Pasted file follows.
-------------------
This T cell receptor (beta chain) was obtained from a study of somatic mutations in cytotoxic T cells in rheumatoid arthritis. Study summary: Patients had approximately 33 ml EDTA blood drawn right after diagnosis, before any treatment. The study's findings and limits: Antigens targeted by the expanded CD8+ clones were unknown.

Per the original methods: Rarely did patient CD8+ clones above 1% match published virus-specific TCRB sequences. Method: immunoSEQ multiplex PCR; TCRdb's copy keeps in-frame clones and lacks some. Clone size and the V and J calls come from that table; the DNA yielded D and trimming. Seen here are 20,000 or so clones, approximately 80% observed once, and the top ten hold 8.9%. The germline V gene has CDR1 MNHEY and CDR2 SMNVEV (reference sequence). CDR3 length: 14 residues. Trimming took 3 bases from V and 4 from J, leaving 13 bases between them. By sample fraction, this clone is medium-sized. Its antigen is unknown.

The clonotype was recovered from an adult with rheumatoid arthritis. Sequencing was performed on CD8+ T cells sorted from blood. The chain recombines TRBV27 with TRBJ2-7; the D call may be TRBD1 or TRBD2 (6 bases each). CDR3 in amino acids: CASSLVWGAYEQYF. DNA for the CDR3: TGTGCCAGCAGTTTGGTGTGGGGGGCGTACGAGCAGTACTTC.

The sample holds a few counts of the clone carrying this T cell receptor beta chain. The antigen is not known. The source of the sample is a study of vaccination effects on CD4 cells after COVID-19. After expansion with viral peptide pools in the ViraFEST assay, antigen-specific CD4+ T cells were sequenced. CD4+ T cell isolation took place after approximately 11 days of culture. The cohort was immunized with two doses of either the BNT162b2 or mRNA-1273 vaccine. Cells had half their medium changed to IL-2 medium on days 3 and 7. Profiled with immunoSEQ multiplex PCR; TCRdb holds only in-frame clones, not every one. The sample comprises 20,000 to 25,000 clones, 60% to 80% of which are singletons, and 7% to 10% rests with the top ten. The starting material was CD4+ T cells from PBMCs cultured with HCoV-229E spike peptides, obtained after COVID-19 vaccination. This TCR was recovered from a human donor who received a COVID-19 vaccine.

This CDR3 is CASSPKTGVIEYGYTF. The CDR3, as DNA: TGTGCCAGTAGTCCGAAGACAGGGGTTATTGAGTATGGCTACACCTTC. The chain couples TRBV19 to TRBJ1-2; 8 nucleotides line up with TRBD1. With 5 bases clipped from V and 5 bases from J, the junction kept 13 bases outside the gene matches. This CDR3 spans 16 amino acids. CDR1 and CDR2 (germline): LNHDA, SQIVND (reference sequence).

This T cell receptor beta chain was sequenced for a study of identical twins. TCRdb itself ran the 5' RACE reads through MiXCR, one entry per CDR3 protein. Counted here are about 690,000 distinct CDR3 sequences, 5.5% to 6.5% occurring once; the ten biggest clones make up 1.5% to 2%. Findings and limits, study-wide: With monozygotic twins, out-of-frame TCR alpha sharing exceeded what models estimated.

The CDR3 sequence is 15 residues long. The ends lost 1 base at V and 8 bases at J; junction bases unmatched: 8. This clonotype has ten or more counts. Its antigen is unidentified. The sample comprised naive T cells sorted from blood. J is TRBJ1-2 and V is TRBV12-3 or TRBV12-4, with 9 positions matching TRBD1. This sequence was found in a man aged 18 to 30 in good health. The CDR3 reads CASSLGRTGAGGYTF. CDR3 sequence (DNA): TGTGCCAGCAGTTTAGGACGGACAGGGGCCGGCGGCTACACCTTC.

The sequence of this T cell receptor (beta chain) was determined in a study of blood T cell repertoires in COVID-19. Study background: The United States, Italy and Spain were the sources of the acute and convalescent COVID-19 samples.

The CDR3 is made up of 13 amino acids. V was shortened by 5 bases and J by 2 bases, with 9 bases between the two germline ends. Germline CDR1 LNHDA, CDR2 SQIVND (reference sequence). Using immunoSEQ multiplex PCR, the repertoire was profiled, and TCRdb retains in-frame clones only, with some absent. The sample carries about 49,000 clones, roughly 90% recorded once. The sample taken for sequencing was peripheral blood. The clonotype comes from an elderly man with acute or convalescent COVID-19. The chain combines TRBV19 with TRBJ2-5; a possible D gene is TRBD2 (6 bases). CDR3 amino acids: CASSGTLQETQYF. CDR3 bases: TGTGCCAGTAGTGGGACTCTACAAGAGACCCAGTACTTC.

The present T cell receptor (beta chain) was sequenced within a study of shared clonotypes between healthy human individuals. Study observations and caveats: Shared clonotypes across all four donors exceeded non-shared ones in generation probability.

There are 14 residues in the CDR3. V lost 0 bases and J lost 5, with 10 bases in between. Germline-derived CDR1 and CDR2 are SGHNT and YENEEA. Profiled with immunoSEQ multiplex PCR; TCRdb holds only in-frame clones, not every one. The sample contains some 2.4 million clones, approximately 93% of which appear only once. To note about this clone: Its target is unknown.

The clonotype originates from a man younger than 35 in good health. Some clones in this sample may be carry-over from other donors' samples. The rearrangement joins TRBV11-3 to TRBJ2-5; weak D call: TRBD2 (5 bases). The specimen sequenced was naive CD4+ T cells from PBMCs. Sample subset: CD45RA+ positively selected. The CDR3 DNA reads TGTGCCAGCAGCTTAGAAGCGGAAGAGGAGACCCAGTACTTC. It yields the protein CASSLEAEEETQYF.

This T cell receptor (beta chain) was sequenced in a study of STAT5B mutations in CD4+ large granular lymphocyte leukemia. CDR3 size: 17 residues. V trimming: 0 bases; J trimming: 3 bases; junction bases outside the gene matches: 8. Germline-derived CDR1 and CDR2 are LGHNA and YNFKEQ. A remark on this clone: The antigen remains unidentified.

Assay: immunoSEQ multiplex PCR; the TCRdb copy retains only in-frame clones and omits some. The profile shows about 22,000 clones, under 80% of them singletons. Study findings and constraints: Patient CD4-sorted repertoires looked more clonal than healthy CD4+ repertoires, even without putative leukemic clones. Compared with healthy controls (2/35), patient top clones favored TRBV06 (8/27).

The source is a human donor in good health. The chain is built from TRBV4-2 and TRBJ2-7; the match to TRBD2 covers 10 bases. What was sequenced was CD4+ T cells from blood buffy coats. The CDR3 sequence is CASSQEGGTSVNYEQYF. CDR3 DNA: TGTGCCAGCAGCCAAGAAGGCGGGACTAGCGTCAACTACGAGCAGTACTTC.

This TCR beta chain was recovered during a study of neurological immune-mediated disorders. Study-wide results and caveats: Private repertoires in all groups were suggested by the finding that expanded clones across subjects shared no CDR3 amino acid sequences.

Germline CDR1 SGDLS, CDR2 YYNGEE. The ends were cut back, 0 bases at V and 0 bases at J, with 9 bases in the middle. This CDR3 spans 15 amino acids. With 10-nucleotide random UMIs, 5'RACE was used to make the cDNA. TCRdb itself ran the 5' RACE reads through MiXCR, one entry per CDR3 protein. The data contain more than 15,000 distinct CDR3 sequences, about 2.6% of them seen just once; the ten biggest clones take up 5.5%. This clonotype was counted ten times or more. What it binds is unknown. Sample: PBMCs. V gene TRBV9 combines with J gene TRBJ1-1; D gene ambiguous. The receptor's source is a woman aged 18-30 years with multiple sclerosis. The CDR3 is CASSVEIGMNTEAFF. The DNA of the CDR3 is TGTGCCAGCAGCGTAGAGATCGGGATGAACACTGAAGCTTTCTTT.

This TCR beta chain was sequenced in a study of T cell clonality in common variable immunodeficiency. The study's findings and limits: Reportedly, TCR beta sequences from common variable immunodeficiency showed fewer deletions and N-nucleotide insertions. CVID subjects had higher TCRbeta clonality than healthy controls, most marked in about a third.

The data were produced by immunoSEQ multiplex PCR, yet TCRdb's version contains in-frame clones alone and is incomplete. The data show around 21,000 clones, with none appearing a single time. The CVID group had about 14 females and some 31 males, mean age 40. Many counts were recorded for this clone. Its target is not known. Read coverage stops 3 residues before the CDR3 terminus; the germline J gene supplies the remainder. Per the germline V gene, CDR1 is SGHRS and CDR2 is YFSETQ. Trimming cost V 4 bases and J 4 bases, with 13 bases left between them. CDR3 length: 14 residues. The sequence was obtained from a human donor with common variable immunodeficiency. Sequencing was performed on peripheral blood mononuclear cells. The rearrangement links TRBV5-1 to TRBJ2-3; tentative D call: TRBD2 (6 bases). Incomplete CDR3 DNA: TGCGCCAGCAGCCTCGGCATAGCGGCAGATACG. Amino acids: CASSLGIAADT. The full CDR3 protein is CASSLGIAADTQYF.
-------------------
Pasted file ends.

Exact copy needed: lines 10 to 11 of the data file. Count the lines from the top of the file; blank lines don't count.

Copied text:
The present T cell receptor (beta chain) was sequenced within a study of shared clonotypes between healthy human individuals. Study observations and caveats: Shared clonotypes across all four donors exceeded non-shared ones in generation probability.

There are 14 residues in the CDR3. V lost 0 bases and J lost 5, with 10 bases in between. Germline-derived CDR1 and CDR2 are SGHNT and YENEEA. Profiled with immunoSEQ multiplex PCR; TCRdb holds only in-frame clones, not every one. The sample contains some 2.4 million clones, approximately 93% of which appear only once. To note about this clone: Its target is unknown.